MONTREAL - Only time will tell how quickly Alexander Radulov settles into life in Montreal. But if his previous stint in the province 10 years ago is any indication, it should take no time at all.
When he decided to take his hockey career to Montreal this July 1 after spending the last eight years in his native Russia, Radulov was following in the footsteps left by his younger self a decade earlier.
A few days before he was selected in the first round of the 2004 NHL Draft by the Nashville Predators, the Quebec Remparts landed the rights to Radulov with the ninth pick in the CHL's Import player draft. Arriving in the Quebec capital with limited knowledge about the city or the language, the Nizhny Tagil, Russia native had to rely on his hockey knowledge to help him acclimate.
"I didn't know a lot about the province of Quebec. I was a big fan of hockey, so I knew about the Canadiens and the Nordiques. I knew some of their big players like Peter Forsberg, Joe Sakic, and Mats Sundin," recalled Radulov, who joined the Remparts' organization a few days before his 18th birthday. "After I was drafted in the NHL by Nashville, my agent told me that the Remparts really wanted me and he thought it was a good idea to go play Junior in Quebec."
One of just three European players in the Remparts' lineup when he joined the team in 2004-05, Radulov had no choice but to put in a little overtime to help move the adjustment process along in his new digs. Faced with a completely different culture than what he'd known for the first two decades of his life, Radulov turned to his billet family and teammates to help learn a little more about life in Quebec.
"My first impression of 'Radu' was similar to what it was with a lot of the Russian guys. He came here to play hockey and he was really talented, but he basically had to adapt to pretty much everything around him. Everything was new to him," recalled Marc-Edouard Vlasic, who spent two seasons alongside Radulov with the Remparts. "He was pretty under-the-radar his first year with us. But in Year 2, he really came out of his shell.
"I sat next to him in the dressing room, and whenever he needed help finding his words - either in French or in English - I would help him out," continued the San Jose Sharks' blue-liner. "Away from the rink, his billet family really helped and he took English classes. He was out of his element off the ice, but when he was on the ice, he didn't need to know much English to be understood."
As Vlasic recalls, Radulov bonded quickly with the people around him, despite the language barrier. Present at every team dinner and outing, Radulov may not have been a master of either of Canada's two official languages, but he never had trouble working a crowd.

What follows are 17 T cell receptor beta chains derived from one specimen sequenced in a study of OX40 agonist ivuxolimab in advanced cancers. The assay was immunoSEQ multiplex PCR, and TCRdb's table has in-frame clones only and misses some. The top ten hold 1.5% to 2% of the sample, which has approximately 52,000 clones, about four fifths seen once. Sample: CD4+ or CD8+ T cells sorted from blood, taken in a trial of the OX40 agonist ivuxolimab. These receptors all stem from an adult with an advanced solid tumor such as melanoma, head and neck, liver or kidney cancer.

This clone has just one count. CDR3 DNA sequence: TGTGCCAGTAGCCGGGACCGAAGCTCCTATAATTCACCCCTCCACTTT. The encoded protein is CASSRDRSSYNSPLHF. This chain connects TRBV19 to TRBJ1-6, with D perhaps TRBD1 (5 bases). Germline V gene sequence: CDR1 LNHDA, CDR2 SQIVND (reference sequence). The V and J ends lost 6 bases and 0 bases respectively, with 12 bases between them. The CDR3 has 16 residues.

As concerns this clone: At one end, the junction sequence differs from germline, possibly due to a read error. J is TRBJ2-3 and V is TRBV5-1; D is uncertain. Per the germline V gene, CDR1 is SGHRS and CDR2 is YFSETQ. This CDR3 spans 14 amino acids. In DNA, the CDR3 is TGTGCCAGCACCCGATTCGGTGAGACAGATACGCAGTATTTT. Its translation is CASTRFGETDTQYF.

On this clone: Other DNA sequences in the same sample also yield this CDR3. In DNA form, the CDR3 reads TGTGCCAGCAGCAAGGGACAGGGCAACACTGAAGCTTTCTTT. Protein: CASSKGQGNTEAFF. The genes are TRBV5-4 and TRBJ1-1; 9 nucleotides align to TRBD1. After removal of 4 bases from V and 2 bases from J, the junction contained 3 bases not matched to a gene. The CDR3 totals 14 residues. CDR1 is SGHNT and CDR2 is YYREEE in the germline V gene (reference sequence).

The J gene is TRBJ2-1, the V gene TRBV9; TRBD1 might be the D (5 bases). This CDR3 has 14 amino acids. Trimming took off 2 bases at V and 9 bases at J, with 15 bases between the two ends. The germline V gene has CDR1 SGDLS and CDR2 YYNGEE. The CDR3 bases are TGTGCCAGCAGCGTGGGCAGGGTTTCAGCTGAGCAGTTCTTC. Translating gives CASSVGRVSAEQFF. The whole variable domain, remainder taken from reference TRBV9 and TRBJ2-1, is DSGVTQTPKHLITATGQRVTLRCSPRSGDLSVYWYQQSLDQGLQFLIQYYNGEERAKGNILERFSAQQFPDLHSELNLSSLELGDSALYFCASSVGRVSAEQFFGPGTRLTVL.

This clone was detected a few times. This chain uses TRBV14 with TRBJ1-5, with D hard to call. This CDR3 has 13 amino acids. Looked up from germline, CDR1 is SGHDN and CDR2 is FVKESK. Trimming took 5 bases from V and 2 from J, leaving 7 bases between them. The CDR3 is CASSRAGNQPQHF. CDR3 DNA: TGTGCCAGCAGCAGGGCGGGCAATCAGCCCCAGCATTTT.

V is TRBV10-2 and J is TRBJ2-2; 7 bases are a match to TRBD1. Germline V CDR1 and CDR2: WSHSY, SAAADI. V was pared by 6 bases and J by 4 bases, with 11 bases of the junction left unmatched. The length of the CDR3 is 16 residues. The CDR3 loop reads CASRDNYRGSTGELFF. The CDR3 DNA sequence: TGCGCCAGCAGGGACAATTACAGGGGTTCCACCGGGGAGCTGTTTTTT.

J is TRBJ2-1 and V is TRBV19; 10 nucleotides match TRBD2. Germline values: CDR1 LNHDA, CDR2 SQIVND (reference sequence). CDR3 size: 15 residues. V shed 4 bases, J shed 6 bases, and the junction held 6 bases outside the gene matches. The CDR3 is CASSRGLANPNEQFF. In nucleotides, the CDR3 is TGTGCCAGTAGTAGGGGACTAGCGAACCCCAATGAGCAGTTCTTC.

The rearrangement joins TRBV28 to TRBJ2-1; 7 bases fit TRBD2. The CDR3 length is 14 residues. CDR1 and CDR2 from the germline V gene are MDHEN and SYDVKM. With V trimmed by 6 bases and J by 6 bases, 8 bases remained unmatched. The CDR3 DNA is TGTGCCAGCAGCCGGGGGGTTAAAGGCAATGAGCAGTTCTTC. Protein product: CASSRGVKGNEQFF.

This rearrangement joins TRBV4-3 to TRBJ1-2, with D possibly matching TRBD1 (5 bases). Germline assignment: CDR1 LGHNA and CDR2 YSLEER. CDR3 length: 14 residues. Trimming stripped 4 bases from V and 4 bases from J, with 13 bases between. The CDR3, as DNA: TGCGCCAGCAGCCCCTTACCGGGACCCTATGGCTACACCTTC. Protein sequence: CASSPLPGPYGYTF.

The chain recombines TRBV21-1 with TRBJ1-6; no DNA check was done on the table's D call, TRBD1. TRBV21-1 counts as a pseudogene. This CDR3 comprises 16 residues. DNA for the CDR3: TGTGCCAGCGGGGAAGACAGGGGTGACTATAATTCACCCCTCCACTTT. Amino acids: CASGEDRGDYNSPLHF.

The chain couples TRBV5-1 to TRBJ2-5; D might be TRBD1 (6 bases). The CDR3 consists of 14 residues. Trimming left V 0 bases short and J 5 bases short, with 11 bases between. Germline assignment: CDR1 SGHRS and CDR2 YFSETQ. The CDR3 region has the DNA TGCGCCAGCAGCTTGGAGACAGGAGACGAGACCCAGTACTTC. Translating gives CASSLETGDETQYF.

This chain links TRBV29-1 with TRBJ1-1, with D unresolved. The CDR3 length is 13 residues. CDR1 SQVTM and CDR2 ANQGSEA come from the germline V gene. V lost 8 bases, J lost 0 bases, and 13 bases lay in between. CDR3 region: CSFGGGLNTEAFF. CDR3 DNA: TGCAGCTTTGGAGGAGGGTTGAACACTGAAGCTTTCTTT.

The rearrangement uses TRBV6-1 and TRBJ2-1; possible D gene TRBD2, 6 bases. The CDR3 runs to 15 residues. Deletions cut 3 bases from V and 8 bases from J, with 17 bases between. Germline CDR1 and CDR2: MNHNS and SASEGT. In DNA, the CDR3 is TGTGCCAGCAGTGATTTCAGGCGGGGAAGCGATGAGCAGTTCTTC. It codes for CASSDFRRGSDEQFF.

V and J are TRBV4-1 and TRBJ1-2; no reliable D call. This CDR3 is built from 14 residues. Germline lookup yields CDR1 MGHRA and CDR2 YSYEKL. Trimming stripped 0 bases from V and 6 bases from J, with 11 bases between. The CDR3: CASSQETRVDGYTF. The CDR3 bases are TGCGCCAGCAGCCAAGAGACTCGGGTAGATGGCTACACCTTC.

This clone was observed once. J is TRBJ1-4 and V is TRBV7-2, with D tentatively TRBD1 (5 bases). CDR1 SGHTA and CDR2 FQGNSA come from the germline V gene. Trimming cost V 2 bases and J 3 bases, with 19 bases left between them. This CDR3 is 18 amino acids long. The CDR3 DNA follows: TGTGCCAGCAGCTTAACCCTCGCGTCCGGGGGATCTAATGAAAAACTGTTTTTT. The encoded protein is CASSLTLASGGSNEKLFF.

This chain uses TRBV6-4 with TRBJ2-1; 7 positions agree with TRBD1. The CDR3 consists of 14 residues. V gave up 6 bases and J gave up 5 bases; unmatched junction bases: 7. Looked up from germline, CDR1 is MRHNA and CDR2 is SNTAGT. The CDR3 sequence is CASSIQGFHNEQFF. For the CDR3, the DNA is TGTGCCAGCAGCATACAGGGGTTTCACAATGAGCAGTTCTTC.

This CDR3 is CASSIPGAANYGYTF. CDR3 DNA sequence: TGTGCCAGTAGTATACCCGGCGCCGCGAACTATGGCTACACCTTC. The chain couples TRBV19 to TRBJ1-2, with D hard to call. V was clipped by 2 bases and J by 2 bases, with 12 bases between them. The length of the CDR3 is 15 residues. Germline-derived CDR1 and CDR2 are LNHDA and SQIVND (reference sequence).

"It wasn't easy, but it was fun. I was 18 years old and I had a chance to live in a different country. I spent two years in Quebec City and I learned some words in French, but it wasn't easy. I was focusing most of my time on English since I knew it would be good for my career," explained Radulov, who moved out of his billet family's home in his second season to live with then-head coach Patrick Roy. "We also had a few Americans on the team who spoke English, so most of the guys on the team spoke it so everyone could understand. I was way more comfortable during my second year. I knew a lot more people and I could communicate easily since my English was better."
As his comfort level grew, so too did his stature in his adoptive QMJHL city. Radulov may have been able to remain discreet around the streets of Quebec in his rookie year, but by his second season, his star power was out in full force. He dominated on the ice in 2005-06, finishing as the league's scoring leader with 152 points in just 62 games.
Video: RIM@QUE: Radulov's seven-goal game in the QMJHL
Those numbers may have actually been slightly smaller had it not been for a little push from Vlasic before the last game of the regular season, when Radulov still hadn't locked down scoring title honors.
"Just before our final game of the year against Rimouski, we were sitting next to each other and he said he wasn't feeling well and had a bad stomach ache. I told him he needed to play because it was our last game, but he wanted to talk to Patrick to have the night off. I don't know if I'm the one who convinced him or if it was just his passion for the game, but he decided to play. And then he scored 11 points," remembered Vlasic, who recently captured the 2016 World Cup Trophy alongside Carey Price and Shea Weber as a member of Team Canada. "After the game I asked him if he was actually sick. He told me he still felt really bad. If he was able to get 11 points when he was sick, he probably would have had 20 if he'd been healthy!"
Performances like that over his two years with the Remparts - and the role he played in bringing a Memorial Cup title to Quebec - turned Radulov into one of the most beloved players in franchise history. The Bell Centre may be nearly 300 km away from his former Quebec hockey home, but the love he received at the old Colisee was still a major factor in his decision to return to la Belle Province this summer.